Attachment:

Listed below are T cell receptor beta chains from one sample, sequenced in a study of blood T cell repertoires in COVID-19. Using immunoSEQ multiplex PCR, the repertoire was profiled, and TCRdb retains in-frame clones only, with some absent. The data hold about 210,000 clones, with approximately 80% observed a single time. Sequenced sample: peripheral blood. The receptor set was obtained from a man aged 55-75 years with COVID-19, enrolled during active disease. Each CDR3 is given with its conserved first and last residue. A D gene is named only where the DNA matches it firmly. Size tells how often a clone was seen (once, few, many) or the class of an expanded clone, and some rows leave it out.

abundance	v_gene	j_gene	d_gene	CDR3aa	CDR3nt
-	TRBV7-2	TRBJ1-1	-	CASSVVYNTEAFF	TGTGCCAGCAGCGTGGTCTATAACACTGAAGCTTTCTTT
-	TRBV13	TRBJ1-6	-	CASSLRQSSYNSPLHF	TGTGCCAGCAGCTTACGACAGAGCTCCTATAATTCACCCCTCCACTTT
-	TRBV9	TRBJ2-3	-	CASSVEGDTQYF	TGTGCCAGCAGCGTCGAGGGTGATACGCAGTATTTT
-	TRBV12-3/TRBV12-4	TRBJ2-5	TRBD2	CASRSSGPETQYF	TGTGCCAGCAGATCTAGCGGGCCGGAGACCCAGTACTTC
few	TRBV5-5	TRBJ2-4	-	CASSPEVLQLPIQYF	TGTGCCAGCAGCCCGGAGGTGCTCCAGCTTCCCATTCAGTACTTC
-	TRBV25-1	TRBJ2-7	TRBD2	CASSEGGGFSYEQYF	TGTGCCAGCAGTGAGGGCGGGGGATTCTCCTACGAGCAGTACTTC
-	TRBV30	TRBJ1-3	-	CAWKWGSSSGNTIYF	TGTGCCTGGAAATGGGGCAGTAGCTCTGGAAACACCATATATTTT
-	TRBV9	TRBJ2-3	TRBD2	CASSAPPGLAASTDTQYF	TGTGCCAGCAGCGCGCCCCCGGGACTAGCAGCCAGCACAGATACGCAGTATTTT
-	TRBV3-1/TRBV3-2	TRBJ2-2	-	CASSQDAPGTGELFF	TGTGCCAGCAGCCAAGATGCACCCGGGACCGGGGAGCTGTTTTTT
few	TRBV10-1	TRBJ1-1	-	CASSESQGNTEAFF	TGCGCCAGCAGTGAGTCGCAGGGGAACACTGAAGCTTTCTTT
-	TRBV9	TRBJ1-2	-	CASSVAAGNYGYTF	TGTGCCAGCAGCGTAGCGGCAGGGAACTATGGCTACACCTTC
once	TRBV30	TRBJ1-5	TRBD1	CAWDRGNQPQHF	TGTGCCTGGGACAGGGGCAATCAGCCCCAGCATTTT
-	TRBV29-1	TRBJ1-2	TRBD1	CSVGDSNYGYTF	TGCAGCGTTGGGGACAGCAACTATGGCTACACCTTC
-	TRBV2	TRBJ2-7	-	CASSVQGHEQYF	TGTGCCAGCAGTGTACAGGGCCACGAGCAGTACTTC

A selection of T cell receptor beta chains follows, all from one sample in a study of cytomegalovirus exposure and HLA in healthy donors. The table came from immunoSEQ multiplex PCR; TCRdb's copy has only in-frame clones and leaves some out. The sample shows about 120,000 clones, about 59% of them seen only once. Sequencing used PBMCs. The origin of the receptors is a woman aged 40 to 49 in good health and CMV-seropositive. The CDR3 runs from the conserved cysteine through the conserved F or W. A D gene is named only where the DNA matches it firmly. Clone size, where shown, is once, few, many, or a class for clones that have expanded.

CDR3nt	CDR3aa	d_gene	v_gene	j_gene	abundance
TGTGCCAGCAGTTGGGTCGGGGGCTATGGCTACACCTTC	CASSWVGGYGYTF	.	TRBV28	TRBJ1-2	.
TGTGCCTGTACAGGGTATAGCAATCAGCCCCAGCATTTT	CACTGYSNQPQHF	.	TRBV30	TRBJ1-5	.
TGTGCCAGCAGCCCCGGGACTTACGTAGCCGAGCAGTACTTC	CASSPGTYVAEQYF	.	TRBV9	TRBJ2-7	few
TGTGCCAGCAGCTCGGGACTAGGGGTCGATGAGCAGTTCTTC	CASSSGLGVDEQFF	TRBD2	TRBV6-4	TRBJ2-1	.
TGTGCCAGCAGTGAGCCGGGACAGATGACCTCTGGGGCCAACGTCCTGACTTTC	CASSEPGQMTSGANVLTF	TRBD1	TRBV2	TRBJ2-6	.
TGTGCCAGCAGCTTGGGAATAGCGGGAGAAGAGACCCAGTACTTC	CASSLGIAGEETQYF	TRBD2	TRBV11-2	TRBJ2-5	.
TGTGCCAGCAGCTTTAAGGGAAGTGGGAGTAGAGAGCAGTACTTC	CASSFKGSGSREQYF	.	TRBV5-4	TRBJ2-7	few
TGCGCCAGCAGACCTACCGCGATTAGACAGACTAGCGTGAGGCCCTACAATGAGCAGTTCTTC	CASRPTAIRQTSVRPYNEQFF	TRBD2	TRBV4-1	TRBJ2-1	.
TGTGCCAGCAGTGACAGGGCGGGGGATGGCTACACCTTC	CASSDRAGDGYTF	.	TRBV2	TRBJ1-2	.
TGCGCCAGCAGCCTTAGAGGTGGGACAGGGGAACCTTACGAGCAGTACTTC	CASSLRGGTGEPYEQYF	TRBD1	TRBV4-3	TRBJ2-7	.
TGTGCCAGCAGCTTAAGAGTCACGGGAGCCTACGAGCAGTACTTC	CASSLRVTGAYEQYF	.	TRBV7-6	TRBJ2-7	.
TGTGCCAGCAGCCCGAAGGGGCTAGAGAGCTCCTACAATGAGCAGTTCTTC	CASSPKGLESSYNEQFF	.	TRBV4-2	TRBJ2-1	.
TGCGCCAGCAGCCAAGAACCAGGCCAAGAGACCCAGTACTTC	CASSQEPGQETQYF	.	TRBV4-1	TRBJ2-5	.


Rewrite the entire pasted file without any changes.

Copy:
Listed below are T cell receptor beta chains from one sample, sequenced in a study of blood T cell repertoires in COVID-19. Using immunoSEQ multiplex PCR, the repertoire was profiled, and TCRdb retains in-frame clones only, with some absent. The data hold about 210,000 clones, with approximately 80% observed a single time. Sequenced sample: peripheral blood. The receptor set was obtained from a man aged 55-75 years with COVID-19, enrolled during active disease. Each CDR3 is given with its conserved first and last residue. A D gene is named only where the DNA matches it firmly. Size tells how often a clone was seen (once, few, many) or the class of an expanded clone, and some rows leave it out.

abundance	v_gene	j_gene	d_gene	CDR3aa	CDR3nt
-	TRBV7-2	TRBJ1-1	-	CASSVVYNTEAFF	TGTGCCAGCAGCGTGGTCTATAACACTGAAGCTTTCTTT
-	TRBV13	TRBJ1-6	-	CASSLRQSSYNSPLHF	TGTGCCAGCAGCTTACGACAGAGCTCCTATAATTCACCCCTCCACTTT
-	TRBV9	TRBJ2-3	-	CASSVEGDTQYF	TGTGCCAGCAGCGTCGAGGGTGATACGCAGTATTTT
-	TRBV12-3/TRBV12-4	TRBJ2-5	TRBD2	CASRSSGPETQYF	TGTGCCAGCAGATCTAGCGGGCCGGAGACCCAGTACTTC
few	TRBV5-5	TRBJ2-4	-	CASSPEVLQLPIQYF	TGTGCCAGCAGCCCGGAGGTGCTCCAGCTTCCCATTCAGTACTTC
-	TRBV25-1	TRBJ2-7	TRBD2	CASSEGGGFSYEQYF	TGTGCCAGCAGTGAGGGCGGGGGATTCTCCTACGAGCAGTACTTC
-	TRBV30	TRBJ1-3	-	CAWKWGSSSGNTIYF	TGTGCCTGGAAATGGGGCAGTAGCTCTGGAAACACCATATATTTT
-	TRBV9	TRBJ2-3	TRBD2	CASSAPPGLAASTDTQYF	TGTGCCAGCAGCGCGCCCCCGGGACTAGCAGCCAGCACAGATACGCAGTATTTT
-	TRBV3-1/TRBV3-2	TRBJ2-2	-	CASSQDAPGTGELFF	TGTGCCAGCAGCCAAGATGCACCCGGGACCGGGGAGCTGTTTTTT
few	TRBV10-1	TRBJ1-1	-	CASSESQGNTEAFF	TGCGCCAGCAGTGAGTCGCAGGGGAACACTGAAGCTTTCTTT
-	TRBV9	TRBJ1-2	-	CASSVAAGNYGYTF	TGTGCCAGCAGCGTAGCGGCAGGGAACTATGGCTACACCTTC
once	TRBV30	TRBJ1-5	TRBD1	CAWDRGNQPQHF	TGTGCCTGGGACAGGGGCAATCAGCCCCAGCATTTT
-	TRBV29-1	TRBJ1-2	TRBD1	CSVGDSNYGYTF	TGCAGCGTTGGGGACAGCAACTATGGCTACACCTTC
-	TRBV2	TRBJ2-7	-	CASSVQGHEQYF	TGTGCCAGCAGTGTACAGGGCCACGAGCAGTACTTC

A selection of T cell receptor beta chains follows, all from one sample in a study of cytomegalovirus exposure and HLA in healthy donors. The table came from immunoSEQ multiplex PCR; TCRdb's copy has only in-frame clones and leaves some out. The sample shows about 120,000 clones, about 59% of them seen only once. Sequencing used PBMCs. The origin of the receptors is a woman aged 40 to 49 in good health and CMV-seropositive. The CDR3 runs from the conserved cysteine through the conserved F or W. A D gene is named only where the DNA matches it firmly. Clone size, where shown, is once, few, many, or a class for clones that have expanded.

CDR3nt	CDR3aa	d_gene	v_gene	j_gene	abundance
TGTGCCAGCAGTTGGGTCGGGGGCTATGGCTACACCTTC	CASSWVGGYGYTF	.	TRBV28	TRBJ1-2	.
TGTGCCTGTACAGGGTATAGCAATCAGCCCCAGCATTTT	CACTGYSNQPQHF	.	TRBV30	TRBJ1-5	.
TGTGCCAGCAGCCCCGGGACTTACGTAGCCGAGCAGTACTTC	CASSPGTYVAEQYF	.	TRBV9	TRBJ2-7	few
TGTGCCAGCAGCTCGGGACTAGGGGTCGATGAGCAGTTCTTC	CASSSGLGVDEQFF	TRBD2	TRBV6-4	TRBJ2-1	.
TGTGCCAGCAGTGAGCCGGGACAGATGACCTCTGGGGCCAACGTCCTGACTTTC	CASSEPGQMTSGANVLTF	TRBD1	TRBV2	TRBJ2-6	.
TGTGCCAGCAGCTTGGGAATAGCGGGAGAAGAGACCCAGTACTTC	CASSLGIAGEETQYF	TRBD2	TRBV11-2	TRBJ2-5	.
TGTGCCAGCAGCTTTAAGGGAAGTGGGAGTAGAGAGCAGTACTTC	CASSFKGSGSREQYF	.	TRBV5-4	TRBJ2-7	few
TGCGCCAGCAGACCTACCGCGATTAGACAGACTAGCGTGAGGCCCTACAATGAGCAGTTCTTC	CASRPTAIRQTSVRPYNEQFF	TRBD2	TRBV4-1	TRBJ2-1	.
TGTGCCAGCAGTGACAGGGCGGGGGATGGCTACACCTTC	CASSDRAGDGYTF	.	TRBV2	TRBJ1-2	.
TGCGCCAGCAGCCTTAGAGGTGGGACAGGGGAACCTTACGAGCAGTACTTC	CASSLRGGTGEPYEQYF	TRBD1	TRBV4-3	TRBJ2-7	.
TGTGCCAGCAGCTTAAGAGTCACGGGAGCCTACGAGCAGTACTTC	CASSLRVTGAYEQYF	.	TRBV7-6	TRBJ2-7	.
TGTGCCAGCAGCCCGAAGGGGCTAGAGAGCTCCTACAATGAGCAGTTCTTC	CASSPKGLESSYNEQFF	.	TRBV4-2	TRBJ2-1	.
TGCGCCAGCAGCCAAGAACCAGGCCAAGAGACCCAGTACTTC	CASSQEPGQETQYF	.	TRBV4-1	TRBJ2-5	.